Section 97A of the United Kingdom’s Copyright, Designs and Patents Act (CDPA) has come in handy again after Rights Holders won one of their most significant victories to date, securing a court order that forces all of the country’s largest broadband ISPs to block 53 websites that were found to facilitate Internet copyright infringement (piracy).
Apparently 32 of the blocks came as a result of requests by the Motion Picture Association (MPA), which managed to get several lists tackled at the same time and thus save money in the process (the cost of blocking a site via court order). As usual the ISPs, including BT, Virgin Media, Sky Broadband, TalkTalk, EE and strangely O2 but not Vodafone, were first given a voluntary option to block the sites but refused.
The move comes only a month after an identical court order was secured against 21 similar sites (here), which the big ISPs have only very recently implemented (see Sky’s blocklist). Typically it can take between two weeks and a month for ISPs to implement the blocks, although curiously some of the sites (e.g. IP Torrents and Torrent Day) were blocked by BT for a period earlier this week and before the court order had been revealed.
Chris Marcich, President and MD of the MPA, said:
“Securing court orders requiring ISPs to block access to illegal websites is an accepted and legitimate measure to tackle online copyright infringement. It carefully targets sites whose sole purpose is to make money off the back of other people’s content while paying nothing back into the legitimate economy.”
A further 21 sites were also blocked as a result of a court ordered injunction process that was started by the British Phonographic Industry (BPI), although unfortunately we don’t yet have the full list of those.
The 32 MPA Blocked Sites
As per the aforementioned link, blocking like this doesn’t come cheap and so it’s interesting to note that a group of music bodies including UK Music, the Musicians’ Union and The British Academy of Songwriters, Composers and Authors (BASCA) have recently reignited old calls for consumers to pay a new tax on copying.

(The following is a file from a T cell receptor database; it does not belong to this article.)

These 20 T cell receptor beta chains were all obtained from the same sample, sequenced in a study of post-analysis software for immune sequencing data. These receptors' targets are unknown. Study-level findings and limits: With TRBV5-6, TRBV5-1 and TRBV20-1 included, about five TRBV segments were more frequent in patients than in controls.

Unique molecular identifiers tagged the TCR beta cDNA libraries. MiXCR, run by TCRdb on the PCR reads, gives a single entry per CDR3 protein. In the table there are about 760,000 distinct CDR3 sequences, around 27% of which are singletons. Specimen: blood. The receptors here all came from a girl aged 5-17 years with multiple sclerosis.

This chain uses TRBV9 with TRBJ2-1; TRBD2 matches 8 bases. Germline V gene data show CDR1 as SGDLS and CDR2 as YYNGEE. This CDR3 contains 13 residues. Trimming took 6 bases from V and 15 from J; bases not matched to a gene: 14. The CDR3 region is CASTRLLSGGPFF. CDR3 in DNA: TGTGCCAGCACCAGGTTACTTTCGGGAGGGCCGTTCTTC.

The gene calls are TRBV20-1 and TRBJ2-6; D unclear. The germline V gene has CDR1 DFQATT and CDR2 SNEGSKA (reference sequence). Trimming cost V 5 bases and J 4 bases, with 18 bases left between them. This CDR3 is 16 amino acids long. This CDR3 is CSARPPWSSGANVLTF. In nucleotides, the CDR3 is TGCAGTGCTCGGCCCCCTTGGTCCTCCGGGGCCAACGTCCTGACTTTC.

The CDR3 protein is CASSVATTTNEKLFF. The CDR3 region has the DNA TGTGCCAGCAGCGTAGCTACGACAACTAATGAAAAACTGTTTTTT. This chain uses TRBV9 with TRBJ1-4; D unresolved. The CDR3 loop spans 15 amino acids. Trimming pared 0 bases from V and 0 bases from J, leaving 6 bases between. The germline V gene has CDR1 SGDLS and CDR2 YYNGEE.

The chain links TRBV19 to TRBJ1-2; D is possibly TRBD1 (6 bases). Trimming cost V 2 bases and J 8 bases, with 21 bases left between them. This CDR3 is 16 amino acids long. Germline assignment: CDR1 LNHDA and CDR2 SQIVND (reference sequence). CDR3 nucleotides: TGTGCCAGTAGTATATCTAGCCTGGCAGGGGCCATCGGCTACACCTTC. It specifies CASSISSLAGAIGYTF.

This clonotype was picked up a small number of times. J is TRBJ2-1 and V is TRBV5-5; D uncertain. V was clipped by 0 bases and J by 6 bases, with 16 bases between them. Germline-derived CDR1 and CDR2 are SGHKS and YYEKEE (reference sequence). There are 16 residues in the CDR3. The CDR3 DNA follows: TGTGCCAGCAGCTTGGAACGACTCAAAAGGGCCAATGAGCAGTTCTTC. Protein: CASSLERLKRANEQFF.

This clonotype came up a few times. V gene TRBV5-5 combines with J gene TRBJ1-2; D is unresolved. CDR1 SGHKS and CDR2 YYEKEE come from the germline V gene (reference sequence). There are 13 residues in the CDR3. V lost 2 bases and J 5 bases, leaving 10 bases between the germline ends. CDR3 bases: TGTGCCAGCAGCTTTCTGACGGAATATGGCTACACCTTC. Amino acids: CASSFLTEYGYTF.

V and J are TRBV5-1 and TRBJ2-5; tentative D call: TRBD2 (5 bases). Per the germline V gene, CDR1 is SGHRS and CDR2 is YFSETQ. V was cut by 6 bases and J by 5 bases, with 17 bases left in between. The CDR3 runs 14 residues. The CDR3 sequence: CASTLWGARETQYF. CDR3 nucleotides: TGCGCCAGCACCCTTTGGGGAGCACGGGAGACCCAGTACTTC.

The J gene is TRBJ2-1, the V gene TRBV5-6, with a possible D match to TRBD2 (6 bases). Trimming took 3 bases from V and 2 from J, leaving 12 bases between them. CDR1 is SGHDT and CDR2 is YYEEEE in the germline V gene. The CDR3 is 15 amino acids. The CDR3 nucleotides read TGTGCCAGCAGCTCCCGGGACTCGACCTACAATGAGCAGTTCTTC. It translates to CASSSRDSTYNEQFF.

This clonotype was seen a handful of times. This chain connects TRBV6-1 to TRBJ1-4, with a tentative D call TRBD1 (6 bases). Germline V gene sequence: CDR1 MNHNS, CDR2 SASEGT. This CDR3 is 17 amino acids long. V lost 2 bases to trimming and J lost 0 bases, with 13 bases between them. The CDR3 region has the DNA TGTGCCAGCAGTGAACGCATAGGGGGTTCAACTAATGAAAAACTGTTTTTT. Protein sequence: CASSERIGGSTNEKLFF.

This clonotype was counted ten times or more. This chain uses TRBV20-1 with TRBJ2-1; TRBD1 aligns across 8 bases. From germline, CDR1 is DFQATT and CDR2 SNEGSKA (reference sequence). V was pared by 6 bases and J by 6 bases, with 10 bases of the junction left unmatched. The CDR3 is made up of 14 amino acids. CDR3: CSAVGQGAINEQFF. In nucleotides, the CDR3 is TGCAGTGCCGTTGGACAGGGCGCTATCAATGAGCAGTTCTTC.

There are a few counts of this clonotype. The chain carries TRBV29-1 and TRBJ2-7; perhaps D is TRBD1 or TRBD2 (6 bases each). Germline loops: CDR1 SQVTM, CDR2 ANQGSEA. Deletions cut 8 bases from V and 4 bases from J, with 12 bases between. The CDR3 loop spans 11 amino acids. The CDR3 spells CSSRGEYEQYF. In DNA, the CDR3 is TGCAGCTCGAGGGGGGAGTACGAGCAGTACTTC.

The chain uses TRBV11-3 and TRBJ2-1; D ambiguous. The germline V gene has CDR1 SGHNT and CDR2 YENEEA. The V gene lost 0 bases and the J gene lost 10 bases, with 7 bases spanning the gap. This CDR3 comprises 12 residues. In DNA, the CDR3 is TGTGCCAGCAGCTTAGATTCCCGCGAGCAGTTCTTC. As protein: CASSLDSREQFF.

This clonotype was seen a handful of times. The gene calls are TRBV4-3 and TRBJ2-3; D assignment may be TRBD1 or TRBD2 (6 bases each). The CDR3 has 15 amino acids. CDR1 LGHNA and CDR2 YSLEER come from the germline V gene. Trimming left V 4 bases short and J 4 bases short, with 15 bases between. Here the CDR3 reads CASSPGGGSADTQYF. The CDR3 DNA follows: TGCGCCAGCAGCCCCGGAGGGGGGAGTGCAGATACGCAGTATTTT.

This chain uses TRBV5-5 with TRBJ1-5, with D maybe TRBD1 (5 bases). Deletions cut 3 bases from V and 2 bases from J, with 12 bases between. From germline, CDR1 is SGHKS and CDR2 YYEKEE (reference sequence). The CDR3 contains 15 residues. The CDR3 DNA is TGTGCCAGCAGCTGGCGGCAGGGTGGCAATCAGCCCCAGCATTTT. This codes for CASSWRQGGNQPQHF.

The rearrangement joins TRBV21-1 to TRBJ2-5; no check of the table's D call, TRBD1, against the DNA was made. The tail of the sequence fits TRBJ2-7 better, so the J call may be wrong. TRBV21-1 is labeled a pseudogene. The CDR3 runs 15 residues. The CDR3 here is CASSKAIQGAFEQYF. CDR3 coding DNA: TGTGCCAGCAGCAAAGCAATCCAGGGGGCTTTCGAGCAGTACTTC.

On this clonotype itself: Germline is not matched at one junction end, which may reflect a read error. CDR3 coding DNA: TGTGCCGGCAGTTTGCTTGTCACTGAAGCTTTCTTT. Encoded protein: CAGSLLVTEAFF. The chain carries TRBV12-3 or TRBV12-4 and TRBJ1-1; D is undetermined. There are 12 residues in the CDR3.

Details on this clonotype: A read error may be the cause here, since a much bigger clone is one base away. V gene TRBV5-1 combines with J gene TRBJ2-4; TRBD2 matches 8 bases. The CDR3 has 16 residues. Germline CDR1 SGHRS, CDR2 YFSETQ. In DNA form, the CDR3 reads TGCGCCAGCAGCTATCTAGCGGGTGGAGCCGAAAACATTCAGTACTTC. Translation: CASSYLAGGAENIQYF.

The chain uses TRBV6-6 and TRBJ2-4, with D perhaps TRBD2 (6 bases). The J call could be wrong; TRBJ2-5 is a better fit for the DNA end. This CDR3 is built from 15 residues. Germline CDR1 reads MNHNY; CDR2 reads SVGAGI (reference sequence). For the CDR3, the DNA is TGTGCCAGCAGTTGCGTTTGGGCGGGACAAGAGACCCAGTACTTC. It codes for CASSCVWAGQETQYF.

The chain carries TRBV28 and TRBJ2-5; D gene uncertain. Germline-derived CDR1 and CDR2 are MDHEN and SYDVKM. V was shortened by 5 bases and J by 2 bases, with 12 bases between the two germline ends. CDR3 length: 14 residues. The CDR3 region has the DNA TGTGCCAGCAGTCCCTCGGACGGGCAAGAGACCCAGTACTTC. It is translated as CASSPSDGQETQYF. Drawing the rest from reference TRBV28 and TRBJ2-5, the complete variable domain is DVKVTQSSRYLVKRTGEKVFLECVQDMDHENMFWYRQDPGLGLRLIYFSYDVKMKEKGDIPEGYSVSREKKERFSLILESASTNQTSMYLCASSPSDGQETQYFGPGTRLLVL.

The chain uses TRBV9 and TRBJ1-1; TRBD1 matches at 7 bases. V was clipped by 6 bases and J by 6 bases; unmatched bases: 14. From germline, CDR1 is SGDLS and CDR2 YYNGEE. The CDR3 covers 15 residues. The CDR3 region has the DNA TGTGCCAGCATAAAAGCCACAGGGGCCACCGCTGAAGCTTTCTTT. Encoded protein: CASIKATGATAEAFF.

The tax idea stems from the Government’s earlier decision to legalize copying for personal use, which the industry isn’t especially happy about and has even started the process of calling for a Judicial Review of the decision. In short, Rights Holders want a tax to be applied to any blank media (e.g. CDS, hard drives, USB memory sticks etc.) that is capable of recording and this would then come back to them and nobody else, which might seem absurd but other EU countries have already done something similar.
Separately Rights Holders have previously proposed more radical ideas, such as forcing all broadband ISP customers to pay a tax of around £1+ per month on their Internet connections in return for the industry being more lenient towards online copyright infringement. But such ideas have rarely held much water, not least since law abiding citizens would be unhappy to be charged a fee in order to cover any perceived damage by pirates.
In the meantime the new blocks aren’t likely to cripple the related sites and indeed they may even help to advertise their existence. Meanwhile those who engage in Internet Piracy will easily be able to circumvent the restrictions by using all sorts of different approaches, such as DNS changes, Proxy Servers or Virtual Private Network (VPN) connections.
PS – Many more blocks are on the way.